The anatomy of the eye is rather complex, but it takes a lot of parts working in unison to maintain good vision through your lifetime. Let’s explore these components and how they function and allow us to see the world.
The Main Parts of Eyes
- Sclera—The protective white area of the eyes.
- Pupil—The dot in the center of the eye where light enters.
- Iris—The colored part of the eye that surrounds the pupil and is responsible for how much light enters the eye.
- Cornea—The clear ‘window’ that covers the pupil and iris.
- Lens—The lenses behind the pupil focus light onto the retina near the back of the eye.
- Retina—The retina is the inner lining of the eye that has ten layers of various cells that sense light and transform it into electrical impulses.
- Cones—Cells inside the retina that help detect color and details
- Rods—Photoreceptors inside the retina that allow for seeing in the dark.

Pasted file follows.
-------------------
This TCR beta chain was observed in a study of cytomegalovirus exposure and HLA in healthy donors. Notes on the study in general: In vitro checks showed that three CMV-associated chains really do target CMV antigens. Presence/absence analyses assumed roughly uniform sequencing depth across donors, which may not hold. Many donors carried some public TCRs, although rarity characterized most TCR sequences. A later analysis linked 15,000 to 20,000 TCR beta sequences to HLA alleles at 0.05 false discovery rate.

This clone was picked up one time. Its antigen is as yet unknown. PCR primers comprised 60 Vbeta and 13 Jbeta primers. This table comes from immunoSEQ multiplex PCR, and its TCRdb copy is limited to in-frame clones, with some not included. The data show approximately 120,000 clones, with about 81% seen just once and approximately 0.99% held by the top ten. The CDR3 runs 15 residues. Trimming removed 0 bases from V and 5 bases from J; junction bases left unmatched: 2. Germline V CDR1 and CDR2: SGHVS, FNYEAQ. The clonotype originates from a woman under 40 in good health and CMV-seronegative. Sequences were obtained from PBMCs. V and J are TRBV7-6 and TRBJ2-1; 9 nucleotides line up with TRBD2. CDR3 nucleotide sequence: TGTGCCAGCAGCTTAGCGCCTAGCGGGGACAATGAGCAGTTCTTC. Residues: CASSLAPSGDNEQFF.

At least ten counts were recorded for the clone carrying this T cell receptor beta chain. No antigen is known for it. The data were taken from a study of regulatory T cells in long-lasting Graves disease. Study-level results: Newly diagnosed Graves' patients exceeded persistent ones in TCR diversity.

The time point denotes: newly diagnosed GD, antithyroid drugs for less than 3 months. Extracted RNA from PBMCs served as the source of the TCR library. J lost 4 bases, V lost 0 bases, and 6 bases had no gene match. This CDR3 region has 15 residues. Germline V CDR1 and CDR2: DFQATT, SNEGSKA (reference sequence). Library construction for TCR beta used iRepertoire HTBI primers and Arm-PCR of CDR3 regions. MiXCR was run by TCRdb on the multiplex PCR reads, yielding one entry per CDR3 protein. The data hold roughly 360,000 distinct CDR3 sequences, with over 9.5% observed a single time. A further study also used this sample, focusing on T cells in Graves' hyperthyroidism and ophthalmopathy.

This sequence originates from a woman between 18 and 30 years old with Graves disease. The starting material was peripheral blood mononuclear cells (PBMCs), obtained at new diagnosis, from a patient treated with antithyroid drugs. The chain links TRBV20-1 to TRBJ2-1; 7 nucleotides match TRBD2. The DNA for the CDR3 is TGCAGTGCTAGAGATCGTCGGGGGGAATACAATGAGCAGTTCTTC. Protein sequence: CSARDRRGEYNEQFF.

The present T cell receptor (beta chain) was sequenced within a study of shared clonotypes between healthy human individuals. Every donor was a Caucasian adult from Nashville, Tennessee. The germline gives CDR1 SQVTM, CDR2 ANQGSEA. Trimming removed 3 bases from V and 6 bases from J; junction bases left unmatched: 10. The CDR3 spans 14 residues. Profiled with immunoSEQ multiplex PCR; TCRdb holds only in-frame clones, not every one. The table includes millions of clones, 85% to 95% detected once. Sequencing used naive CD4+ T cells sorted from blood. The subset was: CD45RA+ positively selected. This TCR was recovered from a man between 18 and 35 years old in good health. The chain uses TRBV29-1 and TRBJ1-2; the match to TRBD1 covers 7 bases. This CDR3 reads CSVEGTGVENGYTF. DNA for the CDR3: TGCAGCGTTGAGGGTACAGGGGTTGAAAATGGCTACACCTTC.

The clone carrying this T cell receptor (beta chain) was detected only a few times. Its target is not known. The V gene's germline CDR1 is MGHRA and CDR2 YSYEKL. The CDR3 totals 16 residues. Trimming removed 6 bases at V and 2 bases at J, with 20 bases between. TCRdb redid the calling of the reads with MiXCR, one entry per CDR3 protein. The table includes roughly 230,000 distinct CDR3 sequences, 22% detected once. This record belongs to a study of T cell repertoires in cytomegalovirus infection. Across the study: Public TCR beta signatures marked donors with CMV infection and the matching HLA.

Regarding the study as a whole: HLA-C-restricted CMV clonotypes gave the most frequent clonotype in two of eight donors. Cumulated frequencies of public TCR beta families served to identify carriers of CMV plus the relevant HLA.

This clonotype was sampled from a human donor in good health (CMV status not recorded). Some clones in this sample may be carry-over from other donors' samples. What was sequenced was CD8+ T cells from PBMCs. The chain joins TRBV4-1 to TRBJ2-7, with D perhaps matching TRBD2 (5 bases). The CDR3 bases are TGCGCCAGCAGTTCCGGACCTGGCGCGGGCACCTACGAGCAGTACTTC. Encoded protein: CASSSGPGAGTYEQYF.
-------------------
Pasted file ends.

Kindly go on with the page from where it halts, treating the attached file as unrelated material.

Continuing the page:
How the Eye Parts Allow for Sight
How the eye sees is just as complex as the eye itself. Light reflects off of objects and light rays travel through the cornea, passes through a water fluid and ultimately reaches the pupil and lens.
The lens bends the light and focuses it onto the retina. The retina then ‘translates’ light into electrical impulses that ultimately carry to the brain via the optic nerve. The visual cortex interprets the impulses and results in what we ‘see.’
Comprehensive Eye Exams are Essential for Lifelong Vision
Taking care of your eyes for life to prevent the need for LASIK or cataract surgery or other interventions is essential. Be sure to schedule routine eye exams and talk to your doctor about any problems you are experiencing.